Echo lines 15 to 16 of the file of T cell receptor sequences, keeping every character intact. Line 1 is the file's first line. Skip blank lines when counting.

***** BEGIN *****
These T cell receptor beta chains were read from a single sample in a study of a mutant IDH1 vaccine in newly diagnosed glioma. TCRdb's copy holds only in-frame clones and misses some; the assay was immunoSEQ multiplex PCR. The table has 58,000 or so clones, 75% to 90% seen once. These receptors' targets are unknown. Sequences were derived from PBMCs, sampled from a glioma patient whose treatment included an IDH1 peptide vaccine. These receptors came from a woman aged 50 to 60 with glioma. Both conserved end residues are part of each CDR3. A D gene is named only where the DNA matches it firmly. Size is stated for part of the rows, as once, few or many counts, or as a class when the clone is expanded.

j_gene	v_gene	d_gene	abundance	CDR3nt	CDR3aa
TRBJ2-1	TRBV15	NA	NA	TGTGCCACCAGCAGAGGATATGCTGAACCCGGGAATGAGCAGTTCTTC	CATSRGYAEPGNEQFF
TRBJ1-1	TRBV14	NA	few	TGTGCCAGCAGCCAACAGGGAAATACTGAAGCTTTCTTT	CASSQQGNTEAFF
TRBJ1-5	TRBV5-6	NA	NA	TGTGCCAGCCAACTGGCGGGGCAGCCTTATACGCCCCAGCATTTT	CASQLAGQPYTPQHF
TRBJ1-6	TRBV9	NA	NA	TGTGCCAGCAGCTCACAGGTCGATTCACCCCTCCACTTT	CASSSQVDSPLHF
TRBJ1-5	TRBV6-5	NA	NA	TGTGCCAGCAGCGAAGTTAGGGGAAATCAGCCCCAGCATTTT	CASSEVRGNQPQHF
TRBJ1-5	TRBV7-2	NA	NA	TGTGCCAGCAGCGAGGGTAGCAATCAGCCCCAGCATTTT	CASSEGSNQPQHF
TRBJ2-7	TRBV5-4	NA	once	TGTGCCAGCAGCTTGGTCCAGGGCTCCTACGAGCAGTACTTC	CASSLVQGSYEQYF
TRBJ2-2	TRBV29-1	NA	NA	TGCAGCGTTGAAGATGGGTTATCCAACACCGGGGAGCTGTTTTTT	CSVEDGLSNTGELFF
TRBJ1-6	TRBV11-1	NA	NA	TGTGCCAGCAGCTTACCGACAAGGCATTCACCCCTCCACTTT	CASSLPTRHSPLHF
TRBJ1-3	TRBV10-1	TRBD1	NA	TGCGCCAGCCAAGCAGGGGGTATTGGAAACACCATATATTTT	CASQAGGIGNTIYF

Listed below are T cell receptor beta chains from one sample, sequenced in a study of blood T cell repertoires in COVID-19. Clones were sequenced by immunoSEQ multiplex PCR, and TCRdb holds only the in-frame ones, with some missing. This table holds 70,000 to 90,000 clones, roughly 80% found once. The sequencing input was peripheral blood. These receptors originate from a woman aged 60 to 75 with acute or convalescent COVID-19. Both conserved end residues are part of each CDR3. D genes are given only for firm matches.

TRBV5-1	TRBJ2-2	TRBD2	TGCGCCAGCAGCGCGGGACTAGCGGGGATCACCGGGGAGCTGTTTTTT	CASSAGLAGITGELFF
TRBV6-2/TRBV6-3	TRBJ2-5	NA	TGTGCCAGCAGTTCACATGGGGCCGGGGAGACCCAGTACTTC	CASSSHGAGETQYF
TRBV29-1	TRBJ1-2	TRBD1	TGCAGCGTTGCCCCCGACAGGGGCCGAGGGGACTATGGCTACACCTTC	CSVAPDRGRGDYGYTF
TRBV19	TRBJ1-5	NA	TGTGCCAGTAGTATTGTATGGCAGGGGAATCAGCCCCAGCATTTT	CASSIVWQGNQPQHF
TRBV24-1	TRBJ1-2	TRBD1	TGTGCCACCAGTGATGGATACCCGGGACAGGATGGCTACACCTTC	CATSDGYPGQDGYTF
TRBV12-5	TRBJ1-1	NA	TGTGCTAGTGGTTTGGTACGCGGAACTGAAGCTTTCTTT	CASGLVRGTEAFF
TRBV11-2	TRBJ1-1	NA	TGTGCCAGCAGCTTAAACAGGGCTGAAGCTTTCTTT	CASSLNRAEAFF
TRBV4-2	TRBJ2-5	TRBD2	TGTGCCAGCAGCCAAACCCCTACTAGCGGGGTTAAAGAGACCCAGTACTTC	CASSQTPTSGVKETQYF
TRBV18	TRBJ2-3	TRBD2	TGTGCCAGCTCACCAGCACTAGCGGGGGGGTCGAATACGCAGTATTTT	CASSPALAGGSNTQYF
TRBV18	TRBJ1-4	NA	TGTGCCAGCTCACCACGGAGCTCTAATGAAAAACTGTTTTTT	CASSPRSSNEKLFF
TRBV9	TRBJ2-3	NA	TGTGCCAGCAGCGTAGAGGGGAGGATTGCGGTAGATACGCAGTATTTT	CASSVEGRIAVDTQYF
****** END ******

TRBV6-2/TRBV6-3	TRBJ2-5	NA	TGTGCCAGCAGTTCACATGGGGCCGGGGAGACCCAGTACTTC	CASSSHGAGETQYF
TRBV29-1	TRBJ1-2	TRBD1	TGCAGCGTTGCCCCCGACAGGGGCCGAGGGGACTATGGCTACACCTTC	CSVAPDRGRGDYGYTF